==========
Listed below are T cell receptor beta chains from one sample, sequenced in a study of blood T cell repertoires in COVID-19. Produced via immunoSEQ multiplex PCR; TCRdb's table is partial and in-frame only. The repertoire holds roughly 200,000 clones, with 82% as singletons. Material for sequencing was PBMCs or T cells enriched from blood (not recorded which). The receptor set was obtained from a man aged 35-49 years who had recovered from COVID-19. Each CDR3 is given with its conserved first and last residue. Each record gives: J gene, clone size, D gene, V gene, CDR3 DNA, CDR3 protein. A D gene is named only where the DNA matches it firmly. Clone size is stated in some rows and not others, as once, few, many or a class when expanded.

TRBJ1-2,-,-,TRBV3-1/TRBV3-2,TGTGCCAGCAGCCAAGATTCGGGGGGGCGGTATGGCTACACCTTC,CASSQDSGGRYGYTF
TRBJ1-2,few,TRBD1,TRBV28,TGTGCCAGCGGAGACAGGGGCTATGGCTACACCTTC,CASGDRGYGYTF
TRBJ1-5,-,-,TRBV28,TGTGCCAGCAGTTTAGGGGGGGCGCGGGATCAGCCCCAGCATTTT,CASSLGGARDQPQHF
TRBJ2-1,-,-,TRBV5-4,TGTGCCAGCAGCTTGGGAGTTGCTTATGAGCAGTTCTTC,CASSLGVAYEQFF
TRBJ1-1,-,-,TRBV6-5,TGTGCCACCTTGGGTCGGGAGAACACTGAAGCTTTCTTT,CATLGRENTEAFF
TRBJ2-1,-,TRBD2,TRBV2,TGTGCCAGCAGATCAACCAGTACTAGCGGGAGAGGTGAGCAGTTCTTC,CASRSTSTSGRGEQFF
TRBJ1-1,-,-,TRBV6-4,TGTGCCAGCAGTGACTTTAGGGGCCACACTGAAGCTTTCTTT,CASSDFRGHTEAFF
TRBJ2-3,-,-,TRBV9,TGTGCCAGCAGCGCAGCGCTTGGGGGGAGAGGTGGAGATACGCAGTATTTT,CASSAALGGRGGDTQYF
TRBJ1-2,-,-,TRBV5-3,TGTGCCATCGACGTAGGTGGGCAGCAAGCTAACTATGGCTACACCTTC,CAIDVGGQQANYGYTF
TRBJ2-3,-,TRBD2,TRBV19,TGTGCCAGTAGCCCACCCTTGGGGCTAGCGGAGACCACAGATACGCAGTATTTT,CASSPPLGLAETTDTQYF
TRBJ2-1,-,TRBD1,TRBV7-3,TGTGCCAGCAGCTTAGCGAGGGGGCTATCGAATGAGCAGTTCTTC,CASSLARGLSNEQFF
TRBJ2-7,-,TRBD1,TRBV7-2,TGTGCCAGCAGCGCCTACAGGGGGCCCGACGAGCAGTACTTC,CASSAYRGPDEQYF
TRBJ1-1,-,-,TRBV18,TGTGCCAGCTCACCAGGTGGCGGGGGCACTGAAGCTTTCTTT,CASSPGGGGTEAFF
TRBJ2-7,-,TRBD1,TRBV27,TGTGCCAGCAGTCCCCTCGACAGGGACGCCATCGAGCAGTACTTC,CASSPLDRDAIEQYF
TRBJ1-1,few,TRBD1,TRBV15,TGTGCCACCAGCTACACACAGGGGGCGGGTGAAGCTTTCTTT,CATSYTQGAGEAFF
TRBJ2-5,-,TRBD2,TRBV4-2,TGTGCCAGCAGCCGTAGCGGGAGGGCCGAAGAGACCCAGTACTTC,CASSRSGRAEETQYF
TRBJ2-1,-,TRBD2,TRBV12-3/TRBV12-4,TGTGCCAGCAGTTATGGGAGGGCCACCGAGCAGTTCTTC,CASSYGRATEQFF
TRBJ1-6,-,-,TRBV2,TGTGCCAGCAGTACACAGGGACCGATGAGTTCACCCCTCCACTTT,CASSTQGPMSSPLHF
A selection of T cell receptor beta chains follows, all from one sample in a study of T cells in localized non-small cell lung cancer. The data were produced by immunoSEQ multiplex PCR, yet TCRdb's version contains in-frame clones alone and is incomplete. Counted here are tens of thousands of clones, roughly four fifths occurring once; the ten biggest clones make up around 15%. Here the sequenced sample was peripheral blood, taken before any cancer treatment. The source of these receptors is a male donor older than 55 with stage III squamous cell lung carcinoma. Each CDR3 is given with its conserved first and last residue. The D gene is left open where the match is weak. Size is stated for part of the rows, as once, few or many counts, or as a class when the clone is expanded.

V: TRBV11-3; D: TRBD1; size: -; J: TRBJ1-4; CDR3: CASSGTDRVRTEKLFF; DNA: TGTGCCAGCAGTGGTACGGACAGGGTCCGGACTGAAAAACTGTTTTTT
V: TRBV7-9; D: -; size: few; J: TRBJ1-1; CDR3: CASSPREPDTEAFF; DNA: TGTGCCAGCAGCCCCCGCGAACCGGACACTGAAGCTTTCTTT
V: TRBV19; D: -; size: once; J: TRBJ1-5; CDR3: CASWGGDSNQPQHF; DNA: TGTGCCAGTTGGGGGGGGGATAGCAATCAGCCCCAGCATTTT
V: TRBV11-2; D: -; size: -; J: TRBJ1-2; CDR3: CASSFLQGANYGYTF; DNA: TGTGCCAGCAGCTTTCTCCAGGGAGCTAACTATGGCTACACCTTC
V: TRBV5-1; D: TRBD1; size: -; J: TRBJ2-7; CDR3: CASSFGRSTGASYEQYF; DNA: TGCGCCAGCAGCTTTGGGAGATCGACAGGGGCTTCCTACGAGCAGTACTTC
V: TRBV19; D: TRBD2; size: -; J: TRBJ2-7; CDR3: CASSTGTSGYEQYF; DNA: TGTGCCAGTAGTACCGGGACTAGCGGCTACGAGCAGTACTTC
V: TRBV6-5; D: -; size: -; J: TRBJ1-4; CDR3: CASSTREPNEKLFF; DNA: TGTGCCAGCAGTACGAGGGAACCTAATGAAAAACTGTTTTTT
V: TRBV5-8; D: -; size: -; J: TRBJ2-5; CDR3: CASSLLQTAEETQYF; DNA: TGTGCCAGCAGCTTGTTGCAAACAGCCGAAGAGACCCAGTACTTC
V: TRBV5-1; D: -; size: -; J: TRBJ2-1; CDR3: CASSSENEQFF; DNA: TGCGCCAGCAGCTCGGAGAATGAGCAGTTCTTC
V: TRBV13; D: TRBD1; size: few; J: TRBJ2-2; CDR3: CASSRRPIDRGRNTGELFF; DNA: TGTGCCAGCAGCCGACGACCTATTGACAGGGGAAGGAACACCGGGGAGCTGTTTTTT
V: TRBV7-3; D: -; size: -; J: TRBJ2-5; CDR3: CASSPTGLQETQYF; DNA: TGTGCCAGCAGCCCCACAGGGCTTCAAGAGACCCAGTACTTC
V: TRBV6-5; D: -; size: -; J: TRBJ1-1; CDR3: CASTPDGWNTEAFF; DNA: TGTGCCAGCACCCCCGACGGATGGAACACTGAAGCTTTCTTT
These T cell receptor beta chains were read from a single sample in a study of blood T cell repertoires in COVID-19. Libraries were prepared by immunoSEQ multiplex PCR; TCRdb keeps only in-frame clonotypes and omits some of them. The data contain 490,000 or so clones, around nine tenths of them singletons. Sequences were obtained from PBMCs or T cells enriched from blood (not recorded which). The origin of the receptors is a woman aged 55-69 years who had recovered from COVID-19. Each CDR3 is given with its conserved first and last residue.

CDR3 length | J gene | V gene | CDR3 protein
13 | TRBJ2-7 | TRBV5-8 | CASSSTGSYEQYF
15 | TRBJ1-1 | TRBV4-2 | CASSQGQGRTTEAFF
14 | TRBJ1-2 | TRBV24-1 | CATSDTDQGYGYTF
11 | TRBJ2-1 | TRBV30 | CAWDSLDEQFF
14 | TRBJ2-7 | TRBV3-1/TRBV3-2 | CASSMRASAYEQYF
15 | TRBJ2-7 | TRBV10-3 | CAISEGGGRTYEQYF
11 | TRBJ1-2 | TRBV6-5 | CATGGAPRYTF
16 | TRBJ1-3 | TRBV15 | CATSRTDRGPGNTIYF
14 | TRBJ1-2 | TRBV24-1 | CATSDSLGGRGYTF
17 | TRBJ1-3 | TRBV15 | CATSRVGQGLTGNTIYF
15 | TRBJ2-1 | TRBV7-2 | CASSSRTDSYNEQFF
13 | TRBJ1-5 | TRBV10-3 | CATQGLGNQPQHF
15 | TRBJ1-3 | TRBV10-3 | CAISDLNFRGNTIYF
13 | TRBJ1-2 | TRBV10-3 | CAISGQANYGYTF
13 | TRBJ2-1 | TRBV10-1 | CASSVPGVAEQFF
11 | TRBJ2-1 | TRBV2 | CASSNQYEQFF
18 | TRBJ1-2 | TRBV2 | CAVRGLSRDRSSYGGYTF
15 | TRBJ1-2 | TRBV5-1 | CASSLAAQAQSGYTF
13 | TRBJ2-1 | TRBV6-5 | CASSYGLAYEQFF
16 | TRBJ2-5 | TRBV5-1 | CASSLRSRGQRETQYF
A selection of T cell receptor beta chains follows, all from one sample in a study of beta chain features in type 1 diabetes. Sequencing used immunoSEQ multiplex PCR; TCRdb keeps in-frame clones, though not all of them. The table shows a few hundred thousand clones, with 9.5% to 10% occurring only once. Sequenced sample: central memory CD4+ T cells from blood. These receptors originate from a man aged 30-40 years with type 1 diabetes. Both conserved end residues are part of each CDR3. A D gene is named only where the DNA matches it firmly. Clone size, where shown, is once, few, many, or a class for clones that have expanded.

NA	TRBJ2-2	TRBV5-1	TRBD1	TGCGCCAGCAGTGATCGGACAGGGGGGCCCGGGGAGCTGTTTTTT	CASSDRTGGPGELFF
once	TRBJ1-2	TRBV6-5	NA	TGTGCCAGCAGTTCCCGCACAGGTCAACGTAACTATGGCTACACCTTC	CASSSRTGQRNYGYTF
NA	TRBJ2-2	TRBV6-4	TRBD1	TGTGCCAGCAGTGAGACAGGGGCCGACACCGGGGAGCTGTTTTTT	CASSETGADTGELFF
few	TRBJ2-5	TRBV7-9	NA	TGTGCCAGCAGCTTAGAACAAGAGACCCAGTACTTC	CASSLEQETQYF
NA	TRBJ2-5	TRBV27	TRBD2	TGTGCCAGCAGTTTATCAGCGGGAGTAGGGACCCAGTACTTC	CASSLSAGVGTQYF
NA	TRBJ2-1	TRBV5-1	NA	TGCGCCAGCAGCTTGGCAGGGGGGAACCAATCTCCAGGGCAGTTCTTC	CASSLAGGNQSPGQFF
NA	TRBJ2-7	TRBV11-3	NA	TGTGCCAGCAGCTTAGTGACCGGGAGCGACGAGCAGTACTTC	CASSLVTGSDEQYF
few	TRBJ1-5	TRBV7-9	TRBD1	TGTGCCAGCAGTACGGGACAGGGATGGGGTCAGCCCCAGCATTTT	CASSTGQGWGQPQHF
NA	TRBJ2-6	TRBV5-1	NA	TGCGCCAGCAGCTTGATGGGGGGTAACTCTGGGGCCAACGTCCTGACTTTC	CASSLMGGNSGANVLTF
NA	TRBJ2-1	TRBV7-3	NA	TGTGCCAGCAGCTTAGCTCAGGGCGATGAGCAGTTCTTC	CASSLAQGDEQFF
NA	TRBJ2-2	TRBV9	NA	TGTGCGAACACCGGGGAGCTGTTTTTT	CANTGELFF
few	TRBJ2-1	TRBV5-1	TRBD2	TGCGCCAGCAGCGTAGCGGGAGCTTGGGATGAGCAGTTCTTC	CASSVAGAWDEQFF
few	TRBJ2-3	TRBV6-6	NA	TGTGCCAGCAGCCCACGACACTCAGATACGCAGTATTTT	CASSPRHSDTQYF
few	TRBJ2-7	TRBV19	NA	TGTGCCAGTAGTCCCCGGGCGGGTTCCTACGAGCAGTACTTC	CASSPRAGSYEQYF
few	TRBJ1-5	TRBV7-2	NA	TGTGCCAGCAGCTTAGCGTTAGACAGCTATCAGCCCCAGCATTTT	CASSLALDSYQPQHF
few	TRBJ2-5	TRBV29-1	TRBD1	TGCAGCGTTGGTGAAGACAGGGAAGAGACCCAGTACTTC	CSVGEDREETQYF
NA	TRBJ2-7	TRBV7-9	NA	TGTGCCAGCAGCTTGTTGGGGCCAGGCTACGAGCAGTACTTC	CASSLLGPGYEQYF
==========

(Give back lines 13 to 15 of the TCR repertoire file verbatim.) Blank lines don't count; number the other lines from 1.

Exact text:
TRBJ2-7,-,TRBD1,TRBV7-2,TGTGCCAGCAGCGCCTACAGGGGGCCCGACGAGCAGTACTTC,CASSAYRGPDEQYF
TRBJ1-1,-,-,TRBV18,TGTGCCAGCTCACCAGGTGGCGGGGGCACTGAAGCTTTCTTT,CASSPGGGGTEAFF
TRBJ2-7,-,TRBD1,TRBV27,TGTGCCAGCAGTCCCCTCGACAGGGACGCCATCGAGCAGTACTTC,CASSPLDRDAIEQYF